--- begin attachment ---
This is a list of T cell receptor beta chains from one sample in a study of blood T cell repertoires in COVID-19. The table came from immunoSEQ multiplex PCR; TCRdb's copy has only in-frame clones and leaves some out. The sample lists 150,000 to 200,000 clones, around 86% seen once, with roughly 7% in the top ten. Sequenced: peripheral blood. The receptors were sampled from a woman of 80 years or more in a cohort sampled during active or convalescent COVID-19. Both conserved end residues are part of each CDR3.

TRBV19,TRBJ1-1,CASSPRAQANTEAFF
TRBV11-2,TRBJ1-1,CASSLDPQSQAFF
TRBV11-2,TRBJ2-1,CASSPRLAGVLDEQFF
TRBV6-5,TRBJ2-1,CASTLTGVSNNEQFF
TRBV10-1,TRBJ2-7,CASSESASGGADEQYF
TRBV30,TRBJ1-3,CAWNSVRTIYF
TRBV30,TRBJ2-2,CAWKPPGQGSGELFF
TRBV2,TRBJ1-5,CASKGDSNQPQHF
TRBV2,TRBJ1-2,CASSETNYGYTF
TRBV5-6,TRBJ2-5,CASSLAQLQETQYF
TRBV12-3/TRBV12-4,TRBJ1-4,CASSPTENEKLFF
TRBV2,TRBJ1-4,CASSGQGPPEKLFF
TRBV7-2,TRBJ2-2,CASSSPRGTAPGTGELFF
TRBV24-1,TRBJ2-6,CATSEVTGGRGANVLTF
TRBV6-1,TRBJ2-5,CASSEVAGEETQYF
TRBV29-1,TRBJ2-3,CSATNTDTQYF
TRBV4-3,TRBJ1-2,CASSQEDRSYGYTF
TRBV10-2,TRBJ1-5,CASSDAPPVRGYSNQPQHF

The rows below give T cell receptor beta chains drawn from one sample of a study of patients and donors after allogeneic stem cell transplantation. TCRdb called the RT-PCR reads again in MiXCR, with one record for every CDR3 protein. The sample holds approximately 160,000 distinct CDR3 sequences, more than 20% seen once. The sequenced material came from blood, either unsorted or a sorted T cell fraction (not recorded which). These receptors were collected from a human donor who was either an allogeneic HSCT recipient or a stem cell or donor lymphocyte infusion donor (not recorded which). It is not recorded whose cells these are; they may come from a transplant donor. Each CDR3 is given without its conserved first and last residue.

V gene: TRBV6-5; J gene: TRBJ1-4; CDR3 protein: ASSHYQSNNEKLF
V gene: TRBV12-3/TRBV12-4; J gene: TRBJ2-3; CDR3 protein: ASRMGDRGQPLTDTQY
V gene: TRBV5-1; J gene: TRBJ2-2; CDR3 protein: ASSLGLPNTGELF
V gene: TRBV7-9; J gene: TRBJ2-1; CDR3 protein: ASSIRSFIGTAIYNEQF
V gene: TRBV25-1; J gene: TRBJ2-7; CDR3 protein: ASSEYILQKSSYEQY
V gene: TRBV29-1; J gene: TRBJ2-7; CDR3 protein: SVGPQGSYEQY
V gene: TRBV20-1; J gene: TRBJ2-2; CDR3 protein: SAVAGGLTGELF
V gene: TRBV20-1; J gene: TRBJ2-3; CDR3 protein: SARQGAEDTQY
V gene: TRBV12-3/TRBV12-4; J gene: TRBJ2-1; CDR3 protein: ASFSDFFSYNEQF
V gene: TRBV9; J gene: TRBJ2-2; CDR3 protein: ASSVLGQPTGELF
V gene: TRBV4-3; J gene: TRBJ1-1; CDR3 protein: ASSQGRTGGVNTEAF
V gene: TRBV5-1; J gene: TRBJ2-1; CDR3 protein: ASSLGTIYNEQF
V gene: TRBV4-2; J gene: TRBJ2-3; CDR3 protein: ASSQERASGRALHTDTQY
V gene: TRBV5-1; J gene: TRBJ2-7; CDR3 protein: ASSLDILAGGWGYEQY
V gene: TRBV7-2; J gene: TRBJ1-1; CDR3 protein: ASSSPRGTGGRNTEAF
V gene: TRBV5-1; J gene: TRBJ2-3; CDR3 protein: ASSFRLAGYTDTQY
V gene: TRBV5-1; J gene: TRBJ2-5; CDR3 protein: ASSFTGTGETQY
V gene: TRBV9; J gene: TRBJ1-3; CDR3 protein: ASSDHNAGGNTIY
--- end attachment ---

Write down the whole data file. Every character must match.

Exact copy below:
This is a list of T cell receptor beta chains from one sample in a study of blood T cell repertoires in COVID-19. The table came from immunoSEQ multiplex PCR; TCRdb's copy has only in-frame clones and leaves some out. The sample lists 150,000 to 200,000 clones, around 86% seen once, with roughly 7% in the top ten. Sequenced: peripheral blood. The receptors were sampled from a woman of 80 years or more in a cohort sampled during active or convalescent COVID-19. Both conserved end residues are part of each CDR3.

TRBV19,TRBJ1-1,CASSPRAQANTEAFF
TRBV11-2,TRBJ1-1,CASSLDPQSQAFF
TRBV11-2,TRBJ2-1,CASSPRLAGVLDEQFF
TRBV6-5,TRBJ2-1,CASTLTGVSNNEQFF
TRBV10-1,TRBJ2-7,CASSESASGGADEQYF
TRBV30,TRBJ1-3,CAWNSVRTIYF
TRBV30,TRBJ2-2,CAWKPPGQGSGELFF
TRBV2,TRBJ1-5,CASKGDSNQPQHF
TRBV2,TRBJ1-2,CASSETNYGYTF
TRBV5-6,TRBJ2-5,CASSLAQLQETQYF
TRBV12-3/TRBV12-4,TRBJ1-4,CASSPTENEKLFF
TRBV2,TRBJ1-4,CASSGQGPPEKLFF
TRBV7-2,TRBJ2-2,CASSSPRGTAPGTGELFF
TRBV24-1,TRBJ2-6,CATSEVTGGRGANVLTF
TRBV6-1,TRBJ2-5,CASSEVAGEETQYF
TRBV29-1,TRBJ2-3,CSATNTDTQYF
TRBV4-3,TRBJ1-2,CASSQEDRSYGYTF
TRBV10-2,TRBJ1-5,CASSDAPPVRGYSNQPQHF

The rows below give T cell receptor beta chains drawn from one sample of a study of patients and donors after allogeneic stem cell transplantation. TCRdb called the RT-PCR reads again in MiXCR, with one record for every CDR3 protein. The sample holds approximately 160,000 distinct CDR3 sequences, more than 20% seen once. The sequenced material came from blood, either unsorted or a sorted T cell fraction (not recorded which). These receptors were collected from a human donor who was either an allogeneic HSCT recipient or a stem cell or donor lymphocyte infusion donor (not recorded which). It is not recorded whose cells these are; they may come from a transplant donor. Each CDR3 is given without its conserved first and last residue.

V gene: TRBV6-5; J gene: TRBJ1-4; CDR3 protein: ASSHYQSNNEKLF
V gene: TRBV12-3/TRBV12-4; J gene: TRBJ2-3; CDR3 protein: ASRMGDRGQPLTDTQY
V gene: TRBV5-1; J gene: TRBJ2-2; CDR3 protein: ASSLGLPNTGELF
V gene: TRBV7-9; J gene: TRBJ2-1; CDR3 protein: ASSIRSFIGTAIYNEQF
V gene: TRBV25-1; J gene: TRBJ2-7; CDR3 protein: ASSEYILQKSSYEQY
V gene: TRBV29-1; J gene: TRBJ2-7; CDR3 protein: SVGPQGSYEQY
V gene: TRBV20-1; J gene: TRBJ2-2; CDR3 protein: SAVAGGLTGELF
V gene: TRBV20-1; J gene: TRBJ2-3; CDR3 protein: SARQGAEDTQY
V gene: TRBV12-3/TRBV12-4; J gene: TRBJ2-1; CDR3 protein: ASFSDFFSYNEQF
V gene: TRBV9; J gene: TRBJ2-2; CDR3 protein: ASSVLGQPTGELF
V gene: TRBV4-3; J gene: TRBJ1-1; CDR3 protein: ASSQGRTGGVNTEAF
V gene: TRBV5-1; J gene: TRBJ2-1; CDR3 protein: ASSLGTIYNEQF
V gene: TRBV4-2; J gene: TRBJ2-3; CDR3 protein: ASSQERASGRALHTDTQY
V gene: TRBV5-1; J gene: TRBJ2-7; CDR3 protein: ASSLDILAGGWGYEQY
V gene: TRBV7-2; J gene: TRBJ1-1; CDR3 protein: ASSSPRGTGGRNTEAF
V gene: TRBV5-1; J gene: TRBJ2-3; CDR3 protein: ASSFRLAGYTDTQY
V gene: TRBV5-1; J gene: TRBJ2-5; CDR3 protein: ASSFTGTGETQY
V gene: TRBV9; J gene: TRBJ1-3; CDR3 protein: ASSDHNAGGNTIY